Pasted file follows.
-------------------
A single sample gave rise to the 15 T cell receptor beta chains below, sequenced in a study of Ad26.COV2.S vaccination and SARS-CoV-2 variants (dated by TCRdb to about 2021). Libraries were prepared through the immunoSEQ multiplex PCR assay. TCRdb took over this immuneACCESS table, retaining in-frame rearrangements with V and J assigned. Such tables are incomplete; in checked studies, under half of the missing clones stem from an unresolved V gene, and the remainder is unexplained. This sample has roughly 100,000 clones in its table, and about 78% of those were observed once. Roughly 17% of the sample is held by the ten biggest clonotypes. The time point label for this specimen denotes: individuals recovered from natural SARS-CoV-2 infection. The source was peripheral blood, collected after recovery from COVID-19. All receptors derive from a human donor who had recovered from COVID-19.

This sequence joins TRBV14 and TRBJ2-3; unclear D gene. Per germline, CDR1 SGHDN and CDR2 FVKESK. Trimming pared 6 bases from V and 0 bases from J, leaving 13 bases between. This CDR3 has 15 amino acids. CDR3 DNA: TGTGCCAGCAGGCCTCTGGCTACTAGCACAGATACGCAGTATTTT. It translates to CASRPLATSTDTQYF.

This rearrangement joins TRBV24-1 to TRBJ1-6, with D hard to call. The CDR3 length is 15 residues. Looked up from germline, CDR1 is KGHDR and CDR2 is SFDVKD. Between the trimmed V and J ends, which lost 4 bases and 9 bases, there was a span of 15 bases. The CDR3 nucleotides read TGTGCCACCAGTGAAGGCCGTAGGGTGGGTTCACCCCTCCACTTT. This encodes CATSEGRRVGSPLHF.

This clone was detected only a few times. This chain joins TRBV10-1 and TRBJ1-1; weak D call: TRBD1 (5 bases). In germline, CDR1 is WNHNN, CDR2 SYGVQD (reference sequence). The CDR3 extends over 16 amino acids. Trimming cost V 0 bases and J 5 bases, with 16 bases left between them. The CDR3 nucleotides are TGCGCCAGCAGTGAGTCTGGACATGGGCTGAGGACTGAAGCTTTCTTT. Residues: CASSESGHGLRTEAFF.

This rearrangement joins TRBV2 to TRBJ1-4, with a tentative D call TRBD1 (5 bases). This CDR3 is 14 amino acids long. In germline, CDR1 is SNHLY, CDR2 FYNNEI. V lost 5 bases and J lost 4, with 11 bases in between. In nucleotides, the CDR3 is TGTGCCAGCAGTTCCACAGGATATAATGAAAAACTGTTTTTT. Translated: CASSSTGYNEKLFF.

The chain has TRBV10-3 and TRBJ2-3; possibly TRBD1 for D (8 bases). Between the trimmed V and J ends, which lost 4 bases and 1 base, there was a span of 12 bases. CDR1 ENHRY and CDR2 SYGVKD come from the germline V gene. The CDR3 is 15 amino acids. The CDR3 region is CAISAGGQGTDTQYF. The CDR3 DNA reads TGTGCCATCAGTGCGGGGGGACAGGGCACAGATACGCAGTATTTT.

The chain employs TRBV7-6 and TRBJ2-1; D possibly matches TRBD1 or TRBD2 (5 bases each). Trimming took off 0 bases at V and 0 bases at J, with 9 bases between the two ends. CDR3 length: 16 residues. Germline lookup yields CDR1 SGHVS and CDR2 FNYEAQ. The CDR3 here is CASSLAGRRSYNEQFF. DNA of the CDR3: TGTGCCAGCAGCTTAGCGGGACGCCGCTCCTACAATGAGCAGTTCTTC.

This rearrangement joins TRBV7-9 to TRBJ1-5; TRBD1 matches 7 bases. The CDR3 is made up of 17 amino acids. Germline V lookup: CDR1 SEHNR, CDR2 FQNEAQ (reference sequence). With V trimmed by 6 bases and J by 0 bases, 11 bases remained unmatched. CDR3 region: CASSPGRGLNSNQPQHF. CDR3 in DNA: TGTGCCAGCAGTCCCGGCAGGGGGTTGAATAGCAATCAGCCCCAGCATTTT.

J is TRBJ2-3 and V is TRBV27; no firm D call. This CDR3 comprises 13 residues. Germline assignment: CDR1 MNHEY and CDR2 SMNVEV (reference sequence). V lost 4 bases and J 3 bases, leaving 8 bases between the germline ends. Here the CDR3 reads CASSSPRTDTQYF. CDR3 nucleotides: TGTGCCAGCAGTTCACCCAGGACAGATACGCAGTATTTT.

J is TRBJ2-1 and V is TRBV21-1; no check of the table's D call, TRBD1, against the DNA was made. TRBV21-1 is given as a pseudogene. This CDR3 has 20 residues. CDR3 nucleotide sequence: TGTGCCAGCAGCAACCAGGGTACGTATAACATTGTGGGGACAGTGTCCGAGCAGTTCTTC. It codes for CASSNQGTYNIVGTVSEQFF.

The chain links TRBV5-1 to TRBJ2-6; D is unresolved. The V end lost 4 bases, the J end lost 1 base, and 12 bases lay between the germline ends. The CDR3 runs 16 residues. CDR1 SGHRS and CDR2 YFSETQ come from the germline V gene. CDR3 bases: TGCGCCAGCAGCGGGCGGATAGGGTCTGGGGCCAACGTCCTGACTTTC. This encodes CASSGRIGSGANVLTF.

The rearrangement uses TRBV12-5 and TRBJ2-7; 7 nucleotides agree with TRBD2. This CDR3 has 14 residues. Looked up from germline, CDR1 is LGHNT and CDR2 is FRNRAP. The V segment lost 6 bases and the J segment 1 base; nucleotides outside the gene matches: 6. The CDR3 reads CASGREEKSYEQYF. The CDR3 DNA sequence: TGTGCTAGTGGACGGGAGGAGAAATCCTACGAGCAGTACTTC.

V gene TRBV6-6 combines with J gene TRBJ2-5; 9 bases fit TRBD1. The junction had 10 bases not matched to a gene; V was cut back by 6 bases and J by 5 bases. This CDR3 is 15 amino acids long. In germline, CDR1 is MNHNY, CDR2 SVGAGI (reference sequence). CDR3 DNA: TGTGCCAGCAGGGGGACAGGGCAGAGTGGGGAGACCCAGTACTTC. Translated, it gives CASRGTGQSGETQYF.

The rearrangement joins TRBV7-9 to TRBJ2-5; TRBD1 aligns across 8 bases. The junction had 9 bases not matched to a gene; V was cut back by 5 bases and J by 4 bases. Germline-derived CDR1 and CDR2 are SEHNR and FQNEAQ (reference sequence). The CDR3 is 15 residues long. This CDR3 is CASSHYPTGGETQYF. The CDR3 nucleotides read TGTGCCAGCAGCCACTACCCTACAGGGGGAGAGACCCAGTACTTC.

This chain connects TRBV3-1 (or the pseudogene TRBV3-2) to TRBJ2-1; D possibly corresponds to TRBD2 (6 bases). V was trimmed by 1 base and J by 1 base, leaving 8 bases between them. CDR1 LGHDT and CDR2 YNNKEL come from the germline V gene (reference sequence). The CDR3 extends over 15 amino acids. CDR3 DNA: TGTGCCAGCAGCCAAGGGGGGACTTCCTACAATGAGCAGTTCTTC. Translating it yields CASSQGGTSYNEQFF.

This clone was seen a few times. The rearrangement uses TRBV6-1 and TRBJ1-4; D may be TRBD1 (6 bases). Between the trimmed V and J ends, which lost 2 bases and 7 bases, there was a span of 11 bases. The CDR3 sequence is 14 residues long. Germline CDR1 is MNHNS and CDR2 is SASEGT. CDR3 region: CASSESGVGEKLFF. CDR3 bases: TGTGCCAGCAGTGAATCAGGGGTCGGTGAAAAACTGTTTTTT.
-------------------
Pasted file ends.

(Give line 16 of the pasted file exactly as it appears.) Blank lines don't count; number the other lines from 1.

This clone was seen a few times. The rearrangement uses TRBV6-1 and TRBJ1-4; D may be TRBD1 (6 bases). Between the trimmed V and J ends, which lost 2 bases and 7 bases, there was a span of 11 bases. The CDR3 sequence is 14 residues long. Germline CDR1 is MNHNS and CDR2 is SASEGT. CDR3 region: CASSESGVGEKLFF. CDR3 bases: TGTGCCAGCAGTGAATCAGGGGTCGGTGAAAAACTGTTTTTT.